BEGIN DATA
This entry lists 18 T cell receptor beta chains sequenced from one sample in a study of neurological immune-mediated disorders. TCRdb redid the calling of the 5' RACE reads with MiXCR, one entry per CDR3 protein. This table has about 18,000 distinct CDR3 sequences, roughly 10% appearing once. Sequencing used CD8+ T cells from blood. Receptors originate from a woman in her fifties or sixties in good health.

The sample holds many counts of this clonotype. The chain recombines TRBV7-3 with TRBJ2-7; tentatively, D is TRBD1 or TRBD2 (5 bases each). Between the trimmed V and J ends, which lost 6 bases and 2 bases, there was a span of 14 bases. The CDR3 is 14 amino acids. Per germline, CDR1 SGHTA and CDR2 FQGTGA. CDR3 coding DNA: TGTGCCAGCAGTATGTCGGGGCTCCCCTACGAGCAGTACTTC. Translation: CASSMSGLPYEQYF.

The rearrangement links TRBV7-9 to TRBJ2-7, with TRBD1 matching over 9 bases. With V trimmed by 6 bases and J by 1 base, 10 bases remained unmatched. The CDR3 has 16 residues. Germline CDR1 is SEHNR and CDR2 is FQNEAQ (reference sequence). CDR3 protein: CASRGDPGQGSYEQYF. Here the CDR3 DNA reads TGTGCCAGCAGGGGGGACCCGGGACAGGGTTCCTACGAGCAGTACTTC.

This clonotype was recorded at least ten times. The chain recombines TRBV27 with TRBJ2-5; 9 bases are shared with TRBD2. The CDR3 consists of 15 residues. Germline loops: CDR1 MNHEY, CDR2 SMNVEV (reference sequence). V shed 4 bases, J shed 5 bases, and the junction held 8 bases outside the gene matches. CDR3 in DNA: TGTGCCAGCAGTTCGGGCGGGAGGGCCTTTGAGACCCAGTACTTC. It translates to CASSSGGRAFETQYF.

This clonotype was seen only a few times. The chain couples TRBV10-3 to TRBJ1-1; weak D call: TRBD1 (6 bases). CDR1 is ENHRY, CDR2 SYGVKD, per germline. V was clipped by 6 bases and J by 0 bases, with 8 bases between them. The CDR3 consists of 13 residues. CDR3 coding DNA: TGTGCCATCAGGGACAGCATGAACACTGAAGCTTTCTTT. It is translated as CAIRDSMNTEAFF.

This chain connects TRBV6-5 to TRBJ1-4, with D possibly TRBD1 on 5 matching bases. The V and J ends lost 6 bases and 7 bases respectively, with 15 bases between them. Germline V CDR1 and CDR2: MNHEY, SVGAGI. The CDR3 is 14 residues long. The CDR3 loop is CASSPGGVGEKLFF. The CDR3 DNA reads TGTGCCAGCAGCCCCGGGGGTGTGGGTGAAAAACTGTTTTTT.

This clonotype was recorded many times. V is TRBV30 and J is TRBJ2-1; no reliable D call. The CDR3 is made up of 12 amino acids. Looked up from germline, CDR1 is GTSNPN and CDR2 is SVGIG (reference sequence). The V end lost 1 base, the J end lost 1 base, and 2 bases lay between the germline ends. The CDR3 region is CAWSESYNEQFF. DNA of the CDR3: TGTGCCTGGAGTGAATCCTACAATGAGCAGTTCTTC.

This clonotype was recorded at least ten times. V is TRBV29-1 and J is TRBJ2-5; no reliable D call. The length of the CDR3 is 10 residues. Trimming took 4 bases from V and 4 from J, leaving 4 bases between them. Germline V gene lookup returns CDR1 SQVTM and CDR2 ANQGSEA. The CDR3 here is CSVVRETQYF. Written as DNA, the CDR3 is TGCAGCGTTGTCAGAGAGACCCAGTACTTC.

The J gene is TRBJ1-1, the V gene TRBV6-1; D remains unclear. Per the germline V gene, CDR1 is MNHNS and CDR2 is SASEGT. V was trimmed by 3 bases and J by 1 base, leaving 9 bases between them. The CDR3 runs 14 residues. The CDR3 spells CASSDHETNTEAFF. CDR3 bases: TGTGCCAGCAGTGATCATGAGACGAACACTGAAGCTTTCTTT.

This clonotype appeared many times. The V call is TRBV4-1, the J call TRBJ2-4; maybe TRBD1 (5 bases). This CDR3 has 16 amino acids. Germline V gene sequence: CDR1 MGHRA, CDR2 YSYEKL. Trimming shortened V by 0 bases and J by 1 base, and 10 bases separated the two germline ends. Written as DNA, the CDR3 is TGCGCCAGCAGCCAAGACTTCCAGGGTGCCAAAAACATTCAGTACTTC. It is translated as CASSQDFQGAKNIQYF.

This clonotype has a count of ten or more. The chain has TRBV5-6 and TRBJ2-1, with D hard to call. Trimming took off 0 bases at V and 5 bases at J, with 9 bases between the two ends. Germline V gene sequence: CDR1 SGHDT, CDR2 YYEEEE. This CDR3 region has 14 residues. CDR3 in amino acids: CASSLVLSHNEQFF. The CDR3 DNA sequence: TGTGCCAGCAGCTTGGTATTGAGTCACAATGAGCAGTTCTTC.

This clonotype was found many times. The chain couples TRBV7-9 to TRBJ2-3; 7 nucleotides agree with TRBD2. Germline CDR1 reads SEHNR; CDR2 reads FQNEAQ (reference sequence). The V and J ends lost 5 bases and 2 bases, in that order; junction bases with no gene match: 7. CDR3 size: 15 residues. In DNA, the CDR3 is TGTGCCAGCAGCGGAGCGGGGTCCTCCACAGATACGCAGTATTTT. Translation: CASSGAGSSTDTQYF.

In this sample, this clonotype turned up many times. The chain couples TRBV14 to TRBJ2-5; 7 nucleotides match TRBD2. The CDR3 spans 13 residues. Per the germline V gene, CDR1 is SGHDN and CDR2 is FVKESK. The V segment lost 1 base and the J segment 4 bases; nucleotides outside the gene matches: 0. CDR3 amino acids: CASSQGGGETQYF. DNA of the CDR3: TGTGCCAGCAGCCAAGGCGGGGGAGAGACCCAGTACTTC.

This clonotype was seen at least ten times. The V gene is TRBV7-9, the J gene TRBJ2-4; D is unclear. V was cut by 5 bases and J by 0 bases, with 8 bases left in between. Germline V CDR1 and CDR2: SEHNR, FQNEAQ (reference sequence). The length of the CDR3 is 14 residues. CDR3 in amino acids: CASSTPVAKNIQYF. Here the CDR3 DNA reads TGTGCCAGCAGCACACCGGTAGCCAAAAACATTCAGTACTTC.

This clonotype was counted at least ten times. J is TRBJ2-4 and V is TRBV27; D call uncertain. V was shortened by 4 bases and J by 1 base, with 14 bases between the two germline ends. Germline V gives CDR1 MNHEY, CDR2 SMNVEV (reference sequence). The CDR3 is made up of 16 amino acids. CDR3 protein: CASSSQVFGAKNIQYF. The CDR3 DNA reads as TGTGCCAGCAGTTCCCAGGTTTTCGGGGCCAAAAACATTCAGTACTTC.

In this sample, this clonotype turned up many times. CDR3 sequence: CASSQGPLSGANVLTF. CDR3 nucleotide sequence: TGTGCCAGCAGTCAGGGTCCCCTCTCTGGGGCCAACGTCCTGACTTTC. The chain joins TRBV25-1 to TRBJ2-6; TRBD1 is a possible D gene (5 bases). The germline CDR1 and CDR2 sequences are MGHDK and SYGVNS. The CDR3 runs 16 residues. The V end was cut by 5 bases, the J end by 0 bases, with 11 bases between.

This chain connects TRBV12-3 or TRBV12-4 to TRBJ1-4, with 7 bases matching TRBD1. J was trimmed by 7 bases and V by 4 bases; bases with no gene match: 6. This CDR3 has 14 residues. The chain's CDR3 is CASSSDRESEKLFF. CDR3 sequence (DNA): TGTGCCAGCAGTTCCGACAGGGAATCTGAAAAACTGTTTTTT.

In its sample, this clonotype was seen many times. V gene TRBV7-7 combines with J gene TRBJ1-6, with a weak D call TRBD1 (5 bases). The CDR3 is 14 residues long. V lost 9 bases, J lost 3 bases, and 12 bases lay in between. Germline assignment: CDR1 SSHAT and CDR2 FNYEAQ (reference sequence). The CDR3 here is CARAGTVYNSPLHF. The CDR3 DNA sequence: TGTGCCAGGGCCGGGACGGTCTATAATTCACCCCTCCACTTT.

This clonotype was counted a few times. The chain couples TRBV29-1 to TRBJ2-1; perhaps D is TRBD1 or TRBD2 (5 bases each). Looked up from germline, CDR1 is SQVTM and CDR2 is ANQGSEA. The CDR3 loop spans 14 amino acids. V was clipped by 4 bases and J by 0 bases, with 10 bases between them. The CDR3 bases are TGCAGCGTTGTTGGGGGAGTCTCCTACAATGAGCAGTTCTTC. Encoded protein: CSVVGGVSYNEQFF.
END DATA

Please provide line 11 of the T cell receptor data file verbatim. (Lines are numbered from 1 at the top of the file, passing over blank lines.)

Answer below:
This clonotype has a count of ten or more. The chain has TRBV5-6 and TRBJ2-1, with D hard to call. Trimming took off 0 bases at V and 5 bases at J, with 9 bases between the two ends. Germline V gene sequence: CDR1 SGHDT, CDR2 YYEEEE. This CDR3 region has 14 residues. CDR3 in amino acids: CASSLVLSHNEQFF. The CDR3 DNA sequence: TGTGCCAGCAGCTTGGTATTGAGTCACAATGAGCAGTTCTTC.